Authors: Percival Constantine
Tags: #action, #adventure, #mythology, #fantasy, #pulp
Elisa Hill is a myth hunter, an adventurer who seeks out the truth behind the legends of the past, and it’s a job she was born into. Her parents were myth hunters as well and the one legend they could never prove was the myth of the lost continent of Lemuria. Now Elisa has the opportunity to finish the work her parents began. But the secrets of this lost civilization hold great value for a sinister secret society and a ruthless assassin, and both will stop at nothing—not even murder—to gain their prize. Elisa must rely on friends and unlikely allies in order to make it to the lost continent. Because if she fails, those same secrets could spell doom for mankind!
THE LOST CONTINENT
A Myth Hunter Adventure By
THE LOST CONTINENT
This ebook is licensed for your personal enjoyment only. This ebook may not be re-sold or given away to other people. If you would like to share this book with another person, please purchase an additional copy for each recipient. If you’re reading this book and did not purchase it, or it was not purchased for your use only, then please purchase your own copy. Thank you for respecting the hard work of this author.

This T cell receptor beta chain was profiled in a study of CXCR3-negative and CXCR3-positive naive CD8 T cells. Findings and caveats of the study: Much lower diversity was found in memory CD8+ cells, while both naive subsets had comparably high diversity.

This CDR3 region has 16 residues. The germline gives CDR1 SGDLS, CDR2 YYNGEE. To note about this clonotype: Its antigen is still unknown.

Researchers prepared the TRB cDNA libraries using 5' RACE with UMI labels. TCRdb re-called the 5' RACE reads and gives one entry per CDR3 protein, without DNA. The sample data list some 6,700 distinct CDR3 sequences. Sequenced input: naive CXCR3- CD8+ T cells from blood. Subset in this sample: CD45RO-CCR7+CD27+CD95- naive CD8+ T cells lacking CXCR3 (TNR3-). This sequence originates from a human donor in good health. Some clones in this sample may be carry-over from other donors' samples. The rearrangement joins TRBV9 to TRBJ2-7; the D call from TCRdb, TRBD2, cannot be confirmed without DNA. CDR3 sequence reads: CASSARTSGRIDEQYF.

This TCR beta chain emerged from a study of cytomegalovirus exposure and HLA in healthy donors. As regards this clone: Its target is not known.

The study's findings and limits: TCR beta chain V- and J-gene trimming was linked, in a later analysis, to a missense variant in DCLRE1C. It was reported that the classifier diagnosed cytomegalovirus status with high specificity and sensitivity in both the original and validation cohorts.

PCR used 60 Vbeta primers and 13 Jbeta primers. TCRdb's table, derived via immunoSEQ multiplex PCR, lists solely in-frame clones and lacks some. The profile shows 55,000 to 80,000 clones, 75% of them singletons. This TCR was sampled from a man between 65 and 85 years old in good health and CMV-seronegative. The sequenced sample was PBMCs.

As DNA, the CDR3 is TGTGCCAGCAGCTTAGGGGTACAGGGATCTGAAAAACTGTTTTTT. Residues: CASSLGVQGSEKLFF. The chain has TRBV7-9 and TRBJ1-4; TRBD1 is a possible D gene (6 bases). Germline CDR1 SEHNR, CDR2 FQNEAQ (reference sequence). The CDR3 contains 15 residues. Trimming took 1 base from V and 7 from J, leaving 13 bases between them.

This book is a work of fiction. Names, characters, places, and incidents either are products of the author’s imagination or are used fictitiously. Any resemblance to actual events or locales or persons, living or dead, is entirely coincidental.
Copyright © 2011 Percival Constantine
Cover illustration by Wong Comics
All rights reserved, including the right of reproduction in whole or in part in any form.
Published by Percival Constantine in association with Nifty Entertainment
Fondly Dedicated to the Memory of Matthew Parks
The small speedboat bobbed in the Caribbean waves as Elisa Hill anchored it to the small island via a large rock. She was dressed in a black tank top and khaki cargo pants. Her long, dark hair stayed out of her way by virtue of being tied into a tight bun.